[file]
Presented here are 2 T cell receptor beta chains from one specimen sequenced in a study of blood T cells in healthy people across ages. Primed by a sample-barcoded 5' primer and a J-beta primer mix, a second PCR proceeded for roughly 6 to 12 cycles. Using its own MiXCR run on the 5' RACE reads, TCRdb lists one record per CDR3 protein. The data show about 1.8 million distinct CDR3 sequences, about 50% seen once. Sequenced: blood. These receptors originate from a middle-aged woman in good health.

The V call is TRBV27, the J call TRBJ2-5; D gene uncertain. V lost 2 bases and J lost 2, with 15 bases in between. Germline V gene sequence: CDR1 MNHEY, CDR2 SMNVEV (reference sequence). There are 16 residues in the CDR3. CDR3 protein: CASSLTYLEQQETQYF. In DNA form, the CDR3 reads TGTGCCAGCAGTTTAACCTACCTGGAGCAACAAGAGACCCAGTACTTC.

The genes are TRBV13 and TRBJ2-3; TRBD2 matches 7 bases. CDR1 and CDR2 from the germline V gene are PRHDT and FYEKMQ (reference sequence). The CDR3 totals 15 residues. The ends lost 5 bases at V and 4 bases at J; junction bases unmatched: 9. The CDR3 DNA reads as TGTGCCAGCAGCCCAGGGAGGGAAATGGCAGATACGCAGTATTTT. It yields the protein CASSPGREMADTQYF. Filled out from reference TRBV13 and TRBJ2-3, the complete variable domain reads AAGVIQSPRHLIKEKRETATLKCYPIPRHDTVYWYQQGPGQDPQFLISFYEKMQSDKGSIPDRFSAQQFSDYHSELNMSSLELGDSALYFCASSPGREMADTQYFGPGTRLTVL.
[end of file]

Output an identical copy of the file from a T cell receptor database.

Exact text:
Presented here are 2 T cell receptor beta chains from one specimen sequenced in a study of blood T cells in healthy people across ages. Primed by a sample-barcoded 5' primer and a J-beta primer mix, a second PCR proceeded for roughly 6 to 12 cycles. Using its own MiXCR run on the 5' RACE reads, TCRdb lists one record per CDR3 protein. The data show about 1.8 million distinct CDR3 sequences, about 50% seen once. Sequenced: blood. These receptors originate from a middle-aged woman in good health.

The V call is TRBV27, the J call TRBJ2-5; D gene uncertain. V lost 2 bases and J lost 2, with 15 bases in between. Germline V gene sequence: CDR1 MNHEY, CDR2 SMNVEV (reference sequence). There are 16 residues in the CDR3. CDR3 protein: CASSLTYLEQQETQYF. In DNA form, the CDR3 reads TGTGCCAGCAGTTTAACCTACCTGGAGCAACAAGAGACCCAGTACTTC.

The genes are TRBV13 and TRBJ2-3; TRBD2 matches 7 bases. CDR1 and CDR2 from the germline V gene are PRHDT and FYEKMQ (reference sequence). The CDR3 totals 15 residues. The ends lost 5 bases at V and 4 bases at J; junction bases unmatched: 9. The CDR3 DNA reads as TGTGCCAGCAGCCCAGGGAGGGAAATGGCAGATACGCAGTATTTT. It yields the protein CASSPGREMADTQYF. Filled out from reference TRBV13 and TRBJ2-3, the complete variable domain reads AAGVIQSPRHLIKEKRETATLKCYPIPRHDTVYWYQQGPGQDPQFLISFYEKMQSDKGSIPDRFSAQQFSDYHSELNMSSLELGDSALYFCASSPGREMADTQYFGPGTRLTVL.